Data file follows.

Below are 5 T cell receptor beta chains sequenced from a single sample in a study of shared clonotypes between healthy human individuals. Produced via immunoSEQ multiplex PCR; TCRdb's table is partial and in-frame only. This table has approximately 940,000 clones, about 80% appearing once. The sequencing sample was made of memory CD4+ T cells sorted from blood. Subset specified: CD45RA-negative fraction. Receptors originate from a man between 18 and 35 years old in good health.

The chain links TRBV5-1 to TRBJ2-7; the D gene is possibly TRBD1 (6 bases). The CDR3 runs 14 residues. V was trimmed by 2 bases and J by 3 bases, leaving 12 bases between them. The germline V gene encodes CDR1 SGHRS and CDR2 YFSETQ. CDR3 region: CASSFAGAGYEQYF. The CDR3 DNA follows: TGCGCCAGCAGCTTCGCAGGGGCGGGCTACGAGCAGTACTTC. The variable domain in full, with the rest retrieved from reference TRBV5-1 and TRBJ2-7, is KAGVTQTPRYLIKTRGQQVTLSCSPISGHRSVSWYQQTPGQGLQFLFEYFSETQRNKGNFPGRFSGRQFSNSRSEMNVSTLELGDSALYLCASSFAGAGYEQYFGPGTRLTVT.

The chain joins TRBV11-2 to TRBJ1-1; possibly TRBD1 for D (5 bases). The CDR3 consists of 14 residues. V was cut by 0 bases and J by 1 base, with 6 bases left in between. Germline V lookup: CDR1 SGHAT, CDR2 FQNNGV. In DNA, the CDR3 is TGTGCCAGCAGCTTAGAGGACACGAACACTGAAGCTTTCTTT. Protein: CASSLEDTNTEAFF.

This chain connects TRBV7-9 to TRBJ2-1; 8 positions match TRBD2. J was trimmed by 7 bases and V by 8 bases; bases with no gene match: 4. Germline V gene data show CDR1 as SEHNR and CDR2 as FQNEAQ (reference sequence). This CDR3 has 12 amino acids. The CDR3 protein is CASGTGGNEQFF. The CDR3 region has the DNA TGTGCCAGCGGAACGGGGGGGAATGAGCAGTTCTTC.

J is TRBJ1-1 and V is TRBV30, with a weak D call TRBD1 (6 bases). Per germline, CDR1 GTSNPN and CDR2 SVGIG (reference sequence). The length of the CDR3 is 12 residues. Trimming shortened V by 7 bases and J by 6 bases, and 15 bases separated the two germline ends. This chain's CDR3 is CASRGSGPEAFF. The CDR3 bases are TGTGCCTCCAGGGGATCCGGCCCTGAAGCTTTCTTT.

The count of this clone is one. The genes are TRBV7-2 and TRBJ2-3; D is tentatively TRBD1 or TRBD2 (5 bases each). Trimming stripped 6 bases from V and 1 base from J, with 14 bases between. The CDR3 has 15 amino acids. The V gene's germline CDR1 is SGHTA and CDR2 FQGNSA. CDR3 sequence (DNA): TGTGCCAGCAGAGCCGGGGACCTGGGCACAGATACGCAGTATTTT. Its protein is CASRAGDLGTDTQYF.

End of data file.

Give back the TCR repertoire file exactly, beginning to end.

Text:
Below are 5 T cell receptor beta chains sequenced from a single sample in a study of shared clonotypes between healthy human individuals. Produced via immunoSEQ multiplex PCR; TCRdb's table is partial and in-frame only. This table has approximately 940,000 clones, about 80% appearing once. The sequencing sample was made of memory CD4+ T cells sorted from blood. Subset specified: CD45RA-negative fraction. Receptors originate from a man between 18 and 35 years old in good health.

The chain links TRBV5-1 to TRBJ2-7; the D gene is possibly TRBD1 (6 bases). The CDR3 runs 14 residues. V was trimmed by 2 bases and J by 3 bases, leaving 12 bases between them. The germline V gene encodes CDR1 SGHRS and CDR2 YFSETQ. CDR3 region: CASSFAGAGYEQYF. The CDR3 DNA follows: TGCGCCAGCAGCTTCGCAGGGGCGGGCTACGAGCAGTACTTC. The variable domain in full, with the rest retrieved from reference TRBV5-1 and TRBJ2-7, is KAGVTQTPRYLIKTRGQQVTLSCSPISGHRSVSWYQQTPGQGLQFLFEYFSETQRNKGNFPGRFSGRQFSNSRSEMNVSTLELGDSALYLCASSFAGAGYEQYFGPGTRLTVT.

The chain joins TRBV11-2 to TRBJ1-1; possibly TRBD1 for D (5 bases). The CDR3 consists of 14 residues. V was cut by 0 bases and J by 1 base, with 6 bases left in between. Germline V lookup: CDR1 SGHAT, CDR2 FQNNGV. In DNA, the CDR3 is TGTGCCAGCAGCTTAGAGGACACGAACACTGAAGCTTTCTTT. Protein: CASSLEDTNTEAFF.

This chain connects TRBV7-9 to TRBJ2-1; 8 positions match TRBD2. J was trimmed by 7 bases and V by 8 bases; bases with no gene match: 4. Germline V gene data show CDR1 as SEHNR and CDR2 as FQNEAQ (reference sequence). This CDR3 has 12 amino acids. The CDR3 protein is CASGTGGNEQFF. The CDR3 region has the DNA TGTGCCAGCGGAACGGGGGGGAATGAGCAGTTCTTC.

J is TRBJ1-1 and V is TRBV30, with a weak D call TRBD1 (6 bases). Per germline, CDR1 GTSNPN and CDR2 SVGIG (reference sequence). The length of the CDR3 is 12 residues. Trimming shortened V by 7 bases and J by 6 bases, and 15 bases separated the two germline ends. This chain's CDR3 is CASRGSGPEAFF. The CDR3 bases are TGTGCCTCCAGGGGATCCGGCCCTGAAGCTTTCTTT.

The count of this clone is one. The genes are TRBV7-2 and TRBJ2-3; D is tentatively TRBD1 or TRBD2 (5 bases each). Trimming stripped 6 bases from V and 1 base from J, with 14 bases between. The CDR3 has 15 amino acids. The V gene's germline CDR1 is SGHTA and CDR2 FQGNSA. CDR3 sequence (DNA): TGTGCCAGCAGAGCCGGGGACCTGGGCACAGATACGCAGTATTTT. Its protein is CASRAGDLGTDTQYF.